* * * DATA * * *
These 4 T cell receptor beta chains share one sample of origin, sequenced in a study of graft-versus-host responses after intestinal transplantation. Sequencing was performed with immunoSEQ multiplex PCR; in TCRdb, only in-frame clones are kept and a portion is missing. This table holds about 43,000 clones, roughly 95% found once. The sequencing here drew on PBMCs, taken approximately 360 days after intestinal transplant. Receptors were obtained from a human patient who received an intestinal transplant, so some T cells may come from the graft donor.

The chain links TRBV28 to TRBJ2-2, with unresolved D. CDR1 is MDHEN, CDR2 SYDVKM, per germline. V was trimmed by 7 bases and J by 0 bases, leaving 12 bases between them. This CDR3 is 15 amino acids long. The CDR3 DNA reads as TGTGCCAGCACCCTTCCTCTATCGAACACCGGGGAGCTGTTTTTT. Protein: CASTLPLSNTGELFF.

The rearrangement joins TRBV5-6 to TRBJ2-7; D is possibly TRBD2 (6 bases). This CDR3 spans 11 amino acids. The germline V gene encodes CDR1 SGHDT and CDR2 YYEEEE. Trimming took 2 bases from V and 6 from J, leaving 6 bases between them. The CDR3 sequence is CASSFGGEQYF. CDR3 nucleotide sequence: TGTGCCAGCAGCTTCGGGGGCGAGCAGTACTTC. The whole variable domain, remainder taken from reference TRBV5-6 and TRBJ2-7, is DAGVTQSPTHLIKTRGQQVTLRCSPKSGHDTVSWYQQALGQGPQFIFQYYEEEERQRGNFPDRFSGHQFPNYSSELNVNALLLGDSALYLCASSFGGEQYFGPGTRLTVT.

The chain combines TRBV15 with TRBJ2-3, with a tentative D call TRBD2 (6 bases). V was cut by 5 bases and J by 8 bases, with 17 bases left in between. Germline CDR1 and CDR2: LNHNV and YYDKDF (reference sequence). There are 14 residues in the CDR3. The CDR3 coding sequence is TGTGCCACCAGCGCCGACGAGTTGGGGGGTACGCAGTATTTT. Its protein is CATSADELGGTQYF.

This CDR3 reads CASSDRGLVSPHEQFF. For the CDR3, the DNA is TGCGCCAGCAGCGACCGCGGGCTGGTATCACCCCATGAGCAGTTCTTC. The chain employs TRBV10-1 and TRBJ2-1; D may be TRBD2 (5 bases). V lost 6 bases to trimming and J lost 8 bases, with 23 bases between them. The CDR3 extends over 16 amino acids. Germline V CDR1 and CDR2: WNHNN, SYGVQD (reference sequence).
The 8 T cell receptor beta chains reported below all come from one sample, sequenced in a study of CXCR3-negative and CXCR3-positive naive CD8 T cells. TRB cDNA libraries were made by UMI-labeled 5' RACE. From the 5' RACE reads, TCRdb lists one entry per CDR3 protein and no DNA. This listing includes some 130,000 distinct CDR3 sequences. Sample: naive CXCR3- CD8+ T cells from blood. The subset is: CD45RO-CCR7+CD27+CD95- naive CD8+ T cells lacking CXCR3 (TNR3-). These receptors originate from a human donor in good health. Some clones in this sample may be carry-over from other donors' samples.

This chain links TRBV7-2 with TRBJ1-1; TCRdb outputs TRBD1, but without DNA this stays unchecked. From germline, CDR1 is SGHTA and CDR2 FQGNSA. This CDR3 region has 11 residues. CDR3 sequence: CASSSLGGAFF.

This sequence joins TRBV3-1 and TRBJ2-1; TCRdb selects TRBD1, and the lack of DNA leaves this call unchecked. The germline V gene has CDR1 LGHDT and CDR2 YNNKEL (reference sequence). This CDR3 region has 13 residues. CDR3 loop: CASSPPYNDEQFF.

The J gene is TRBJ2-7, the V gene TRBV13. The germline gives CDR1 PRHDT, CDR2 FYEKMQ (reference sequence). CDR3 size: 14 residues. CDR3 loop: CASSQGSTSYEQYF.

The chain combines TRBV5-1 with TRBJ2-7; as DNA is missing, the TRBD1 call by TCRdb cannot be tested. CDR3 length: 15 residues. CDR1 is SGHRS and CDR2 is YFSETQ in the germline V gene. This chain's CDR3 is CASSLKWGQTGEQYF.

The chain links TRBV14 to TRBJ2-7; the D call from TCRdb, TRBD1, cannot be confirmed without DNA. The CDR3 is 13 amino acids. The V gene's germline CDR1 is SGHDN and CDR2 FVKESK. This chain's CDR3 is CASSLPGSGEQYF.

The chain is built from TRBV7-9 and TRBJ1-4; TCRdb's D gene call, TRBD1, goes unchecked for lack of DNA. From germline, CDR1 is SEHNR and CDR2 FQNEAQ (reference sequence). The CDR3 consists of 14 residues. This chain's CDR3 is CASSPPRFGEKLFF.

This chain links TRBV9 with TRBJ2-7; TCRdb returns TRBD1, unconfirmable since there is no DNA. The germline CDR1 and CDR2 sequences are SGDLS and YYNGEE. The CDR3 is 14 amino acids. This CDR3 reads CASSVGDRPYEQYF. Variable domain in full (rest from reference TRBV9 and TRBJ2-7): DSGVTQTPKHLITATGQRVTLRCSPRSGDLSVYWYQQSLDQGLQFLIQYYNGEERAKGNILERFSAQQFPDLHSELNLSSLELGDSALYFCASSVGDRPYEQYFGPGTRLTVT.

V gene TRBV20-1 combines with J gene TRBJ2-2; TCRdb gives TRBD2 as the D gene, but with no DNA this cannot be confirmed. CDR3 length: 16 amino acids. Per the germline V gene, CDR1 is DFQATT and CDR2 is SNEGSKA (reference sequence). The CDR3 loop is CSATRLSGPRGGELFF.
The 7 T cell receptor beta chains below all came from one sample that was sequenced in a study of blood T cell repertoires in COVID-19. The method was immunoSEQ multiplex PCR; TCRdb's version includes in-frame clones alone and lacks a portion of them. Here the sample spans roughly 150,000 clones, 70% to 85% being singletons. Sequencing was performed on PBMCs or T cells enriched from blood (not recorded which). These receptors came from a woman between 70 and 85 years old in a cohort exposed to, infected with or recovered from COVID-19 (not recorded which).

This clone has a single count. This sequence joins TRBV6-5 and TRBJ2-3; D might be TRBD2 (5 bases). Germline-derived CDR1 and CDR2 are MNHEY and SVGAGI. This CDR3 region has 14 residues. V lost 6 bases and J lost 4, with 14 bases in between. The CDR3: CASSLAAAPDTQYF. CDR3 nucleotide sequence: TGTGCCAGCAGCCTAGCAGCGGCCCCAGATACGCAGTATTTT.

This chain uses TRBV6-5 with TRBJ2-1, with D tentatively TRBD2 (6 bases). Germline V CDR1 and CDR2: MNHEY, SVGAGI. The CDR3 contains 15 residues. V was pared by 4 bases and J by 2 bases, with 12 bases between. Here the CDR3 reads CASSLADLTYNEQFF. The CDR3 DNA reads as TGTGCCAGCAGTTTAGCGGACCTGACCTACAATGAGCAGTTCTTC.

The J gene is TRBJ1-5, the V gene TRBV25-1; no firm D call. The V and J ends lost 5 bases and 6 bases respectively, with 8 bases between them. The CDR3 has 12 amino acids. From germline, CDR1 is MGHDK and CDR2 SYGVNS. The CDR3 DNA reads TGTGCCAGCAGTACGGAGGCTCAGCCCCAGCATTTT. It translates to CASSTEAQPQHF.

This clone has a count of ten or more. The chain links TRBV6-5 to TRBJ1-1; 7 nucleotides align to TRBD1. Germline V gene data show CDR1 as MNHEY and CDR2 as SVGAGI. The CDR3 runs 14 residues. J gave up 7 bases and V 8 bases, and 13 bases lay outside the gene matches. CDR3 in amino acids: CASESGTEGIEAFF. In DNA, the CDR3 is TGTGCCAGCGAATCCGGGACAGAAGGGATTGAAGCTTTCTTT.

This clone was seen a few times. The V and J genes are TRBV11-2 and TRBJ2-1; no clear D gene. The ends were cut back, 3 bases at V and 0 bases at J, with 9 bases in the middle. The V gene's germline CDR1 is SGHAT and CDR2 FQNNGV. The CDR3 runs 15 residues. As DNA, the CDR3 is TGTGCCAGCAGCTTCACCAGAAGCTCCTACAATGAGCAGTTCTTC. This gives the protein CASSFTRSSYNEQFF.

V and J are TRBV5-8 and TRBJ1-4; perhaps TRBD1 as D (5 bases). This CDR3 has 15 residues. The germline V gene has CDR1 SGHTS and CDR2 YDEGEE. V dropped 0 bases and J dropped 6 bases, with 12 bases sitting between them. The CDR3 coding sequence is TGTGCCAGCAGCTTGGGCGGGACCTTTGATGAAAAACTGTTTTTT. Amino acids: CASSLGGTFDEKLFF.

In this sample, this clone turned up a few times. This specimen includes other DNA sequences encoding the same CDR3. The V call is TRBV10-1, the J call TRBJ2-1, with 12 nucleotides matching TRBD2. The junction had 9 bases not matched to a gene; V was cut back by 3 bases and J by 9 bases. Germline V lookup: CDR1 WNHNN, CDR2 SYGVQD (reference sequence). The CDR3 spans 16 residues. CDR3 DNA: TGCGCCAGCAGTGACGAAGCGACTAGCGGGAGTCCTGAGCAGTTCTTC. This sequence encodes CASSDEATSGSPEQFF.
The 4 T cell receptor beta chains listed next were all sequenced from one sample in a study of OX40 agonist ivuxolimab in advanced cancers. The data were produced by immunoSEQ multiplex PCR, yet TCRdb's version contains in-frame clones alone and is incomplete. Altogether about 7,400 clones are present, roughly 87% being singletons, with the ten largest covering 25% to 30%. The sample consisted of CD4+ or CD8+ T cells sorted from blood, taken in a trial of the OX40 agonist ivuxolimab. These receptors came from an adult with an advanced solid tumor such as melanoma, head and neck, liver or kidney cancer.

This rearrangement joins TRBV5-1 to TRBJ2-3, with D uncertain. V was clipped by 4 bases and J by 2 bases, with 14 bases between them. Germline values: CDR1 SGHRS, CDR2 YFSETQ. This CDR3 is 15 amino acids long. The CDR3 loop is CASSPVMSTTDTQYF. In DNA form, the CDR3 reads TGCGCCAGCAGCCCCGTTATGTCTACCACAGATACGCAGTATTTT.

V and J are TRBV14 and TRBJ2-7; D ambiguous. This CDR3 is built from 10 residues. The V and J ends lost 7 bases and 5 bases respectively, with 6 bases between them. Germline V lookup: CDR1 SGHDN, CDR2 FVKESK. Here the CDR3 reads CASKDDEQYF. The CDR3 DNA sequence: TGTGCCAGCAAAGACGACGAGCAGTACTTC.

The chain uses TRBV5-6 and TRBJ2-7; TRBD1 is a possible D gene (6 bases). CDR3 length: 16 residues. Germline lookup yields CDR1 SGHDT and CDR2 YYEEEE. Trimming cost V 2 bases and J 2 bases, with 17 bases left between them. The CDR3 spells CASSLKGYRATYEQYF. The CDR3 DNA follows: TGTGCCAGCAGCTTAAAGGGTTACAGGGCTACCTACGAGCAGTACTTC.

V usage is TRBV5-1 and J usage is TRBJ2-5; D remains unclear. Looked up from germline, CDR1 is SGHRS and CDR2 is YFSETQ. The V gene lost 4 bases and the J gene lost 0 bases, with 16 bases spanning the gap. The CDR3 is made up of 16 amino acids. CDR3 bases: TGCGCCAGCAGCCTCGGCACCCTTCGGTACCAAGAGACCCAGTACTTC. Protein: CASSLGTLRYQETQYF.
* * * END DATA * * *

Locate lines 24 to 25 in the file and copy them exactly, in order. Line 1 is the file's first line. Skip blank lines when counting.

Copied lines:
This rearrangement joins TRBV5-1 to TRBJ2-3, with D uncertain. V was clipped by 4 bases and J by 2 bases, with 14 bases between them. Germline values: CDR1 SGHRS, CDR2 YFSETQ. This CDR3 is 15 amino acids long. The CDR3 loop is CASSPVMSTTDTQYF. In DNA form, the CDR3 reads TGCGCCAGCAGCCCCGTTATGTCTACCACAGATACGCAGTATTTT.

V and J are TRBV14 and TRBJ2-7; D ambiguous. This CDR3 is built from 10 residues. The V and J ends lost 7 bases and 5 bases respectively, with 6 bases between them. Germline V lookup: CDR1 SGHDN, CDR2 FVKESK. Here the CDR3 reads CASKDDEQYF. The CDR3 DNA sequence: TGTGCCAGCAAAGACGACGAGCAGTACTTC.